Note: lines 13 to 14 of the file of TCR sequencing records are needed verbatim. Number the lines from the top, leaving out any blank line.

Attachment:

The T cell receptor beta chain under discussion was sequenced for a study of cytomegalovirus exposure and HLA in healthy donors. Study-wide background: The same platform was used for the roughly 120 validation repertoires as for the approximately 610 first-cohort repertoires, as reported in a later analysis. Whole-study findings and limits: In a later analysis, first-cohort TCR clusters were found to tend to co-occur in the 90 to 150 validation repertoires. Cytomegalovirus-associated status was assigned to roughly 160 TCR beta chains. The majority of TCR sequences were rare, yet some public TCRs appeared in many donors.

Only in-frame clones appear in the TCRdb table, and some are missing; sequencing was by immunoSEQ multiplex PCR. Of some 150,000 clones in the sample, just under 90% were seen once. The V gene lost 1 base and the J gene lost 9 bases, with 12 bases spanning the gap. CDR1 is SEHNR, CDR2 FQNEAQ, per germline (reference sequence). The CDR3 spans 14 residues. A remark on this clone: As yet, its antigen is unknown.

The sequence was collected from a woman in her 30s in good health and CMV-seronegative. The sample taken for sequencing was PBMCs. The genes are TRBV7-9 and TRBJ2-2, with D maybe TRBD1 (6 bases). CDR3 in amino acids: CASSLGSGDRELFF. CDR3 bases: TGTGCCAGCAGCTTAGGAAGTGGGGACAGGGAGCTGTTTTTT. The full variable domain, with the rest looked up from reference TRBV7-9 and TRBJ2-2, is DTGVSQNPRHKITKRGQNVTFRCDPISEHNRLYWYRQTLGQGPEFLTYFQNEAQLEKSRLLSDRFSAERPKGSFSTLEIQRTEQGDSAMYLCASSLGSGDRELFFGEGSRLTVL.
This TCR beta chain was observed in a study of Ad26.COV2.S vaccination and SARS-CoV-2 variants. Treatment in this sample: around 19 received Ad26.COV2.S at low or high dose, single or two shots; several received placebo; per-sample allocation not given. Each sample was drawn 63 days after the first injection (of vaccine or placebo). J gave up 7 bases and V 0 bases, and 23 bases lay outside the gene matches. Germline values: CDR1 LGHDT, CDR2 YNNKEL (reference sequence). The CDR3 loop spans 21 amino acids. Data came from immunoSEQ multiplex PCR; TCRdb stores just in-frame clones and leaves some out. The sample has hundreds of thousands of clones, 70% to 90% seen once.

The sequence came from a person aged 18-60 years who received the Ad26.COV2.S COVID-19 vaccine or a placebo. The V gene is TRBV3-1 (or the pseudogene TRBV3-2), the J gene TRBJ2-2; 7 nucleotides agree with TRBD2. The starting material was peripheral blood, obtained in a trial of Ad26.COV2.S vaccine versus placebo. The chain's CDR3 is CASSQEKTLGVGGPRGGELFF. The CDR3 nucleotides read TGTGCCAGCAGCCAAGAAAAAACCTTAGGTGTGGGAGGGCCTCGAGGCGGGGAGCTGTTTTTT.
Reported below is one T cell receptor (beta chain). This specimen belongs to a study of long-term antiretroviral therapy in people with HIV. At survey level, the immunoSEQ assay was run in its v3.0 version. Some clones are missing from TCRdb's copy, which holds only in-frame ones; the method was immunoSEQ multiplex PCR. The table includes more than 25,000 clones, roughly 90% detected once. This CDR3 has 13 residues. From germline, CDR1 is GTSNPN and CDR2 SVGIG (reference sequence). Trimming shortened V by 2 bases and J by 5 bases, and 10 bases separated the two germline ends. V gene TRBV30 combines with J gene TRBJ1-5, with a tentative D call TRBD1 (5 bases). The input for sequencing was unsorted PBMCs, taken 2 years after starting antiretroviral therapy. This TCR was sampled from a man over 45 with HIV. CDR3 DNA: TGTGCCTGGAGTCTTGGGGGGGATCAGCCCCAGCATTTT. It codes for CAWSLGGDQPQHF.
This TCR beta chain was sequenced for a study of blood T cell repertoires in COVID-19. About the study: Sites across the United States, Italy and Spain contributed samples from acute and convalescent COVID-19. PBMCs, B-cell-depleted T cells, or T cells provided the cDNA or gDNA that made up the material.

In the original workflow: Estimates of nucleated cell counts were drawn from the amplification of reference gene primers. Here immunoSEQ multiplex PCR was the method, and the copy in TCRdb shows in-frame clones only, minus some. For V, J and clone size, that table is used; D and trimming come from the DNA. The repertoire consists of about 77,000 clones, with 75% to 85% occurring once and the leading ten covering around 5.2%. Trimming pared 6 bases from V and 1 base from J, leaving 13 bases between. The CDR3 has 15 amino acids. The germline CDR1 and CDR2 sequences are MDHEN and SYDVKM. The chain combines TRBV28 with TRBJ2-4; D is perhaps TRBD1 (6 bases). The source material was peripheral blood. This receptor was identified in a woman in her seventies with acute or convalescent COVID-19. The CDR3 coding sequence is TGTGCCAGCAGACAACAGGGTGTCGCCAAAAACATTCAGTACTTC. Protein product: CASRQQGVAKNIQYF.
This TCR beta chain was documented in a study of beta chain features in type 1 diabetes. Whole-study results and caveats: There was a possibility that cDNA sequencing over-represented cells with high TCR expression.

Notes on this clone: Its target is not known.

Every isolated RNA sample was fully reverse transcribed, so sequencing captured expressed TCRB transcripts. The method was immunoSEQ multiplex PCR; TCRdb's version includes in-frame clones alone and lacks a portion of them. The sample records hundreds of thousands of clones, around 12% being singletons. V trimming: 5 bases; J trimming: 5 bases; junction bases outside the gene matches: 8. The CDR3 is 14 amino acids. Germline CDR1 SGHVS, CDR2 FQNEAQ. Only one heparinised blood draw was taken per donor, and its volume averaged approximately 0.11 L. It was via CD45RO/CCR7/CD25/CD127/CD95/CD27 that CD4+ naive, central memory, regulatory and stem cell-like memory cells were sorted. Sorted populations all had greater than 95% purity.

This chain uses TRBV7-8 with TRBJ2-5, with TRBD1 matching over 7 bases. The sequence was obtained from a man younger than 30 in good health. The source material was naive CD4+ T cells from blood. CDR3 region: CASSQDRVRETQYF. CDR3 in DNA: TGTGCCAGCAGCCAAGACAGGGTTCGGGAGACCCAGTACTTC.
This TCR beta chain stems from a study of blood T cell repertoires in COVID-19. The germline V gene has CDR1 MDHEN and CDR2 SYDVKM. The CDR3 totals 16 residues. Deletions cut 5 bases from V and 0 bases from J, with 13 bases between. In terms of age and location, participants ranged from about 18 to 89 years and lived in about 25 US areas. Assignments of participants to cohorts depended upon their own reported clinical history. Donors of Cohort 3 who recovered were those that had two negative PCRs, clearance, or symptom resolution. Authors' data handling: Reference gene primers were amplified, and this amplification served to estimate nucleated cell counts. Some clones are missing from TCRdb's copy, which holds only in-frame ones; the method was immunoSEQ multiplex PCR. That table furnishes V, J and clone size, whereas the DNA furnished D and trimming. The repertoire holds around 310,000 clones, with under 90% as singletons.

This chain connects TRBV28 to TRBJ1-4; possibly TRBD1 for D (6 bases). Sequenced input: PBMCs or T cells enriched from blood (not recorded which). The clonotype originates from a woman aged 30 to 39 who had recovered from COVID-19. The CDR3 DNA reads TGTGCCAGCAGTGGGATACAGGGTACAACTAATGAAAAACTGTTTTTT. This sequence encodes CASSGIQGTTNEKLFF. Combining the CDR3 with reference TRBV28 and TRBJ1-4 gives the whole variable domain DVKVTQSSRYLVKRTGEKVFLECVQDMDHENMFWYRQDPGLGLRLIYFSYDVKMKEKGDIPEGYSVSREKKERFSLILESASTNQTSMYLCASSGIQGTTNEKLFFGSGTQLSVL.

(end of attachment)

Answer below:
This TCR beta chain stems from a study of blood T cell repertoires in COVID-19. The germline V gene has CDR1 MDHEN and CDR2 SYDVKM. The CDR3 totals 16 residues. Deletions cut 5 bases from V and 0 bases from J, with 13 bases between. In terms of age and location, participants ranged from about 18 to 89 years and lived in about 25 US areas. Assignments of participants to cohorts depended upon their own reported clinical history. Donors of Cohort 3 who recovered were those that had two negative PCRs, clearance, or symptom resolution. Authors' data handling: Reference gene primers were amplified, and this amplification served to estimate nucleated cell counts. Some clones are missing from TCRdb's copy, which holds only in-frame ones; the method was immunoSEQ multiplex PCR. That table furnishes V, J and clone size, whereas the DNA furnished D and trimming. The repertoire holds around 310,000 clones, with under 90% as singletons.

This chain connects TRBV28 to TRBJ1-4; possibly TRBD1 for D (6 bases). Sequenced input: PBMCs or T cells enriched from blood (not recorded which). The clonotype originates from a woman aged 30 to 39 who had recovered from COVID-19. The CDR3 DNA reads TGTGCCAGCAGTGGGATACAGGGTACAACTAATGAAAAACTGTTTTTT. This sequence encodes CASSGIQGTTNEKLFF. Combining the CDR3 with reference TRBV28 and TRBJ1-4 gives the whole variable domain DVKVTQSSRYLVKRTGEKVFLECVQDMDHENMFWYRQDPGLGLRLIYFSYDVKMKEKGDIPEGYSVSREKKERFSLILESASTNQTSMYLCASSGIQGTTNEKLFFGSGTQLSVL.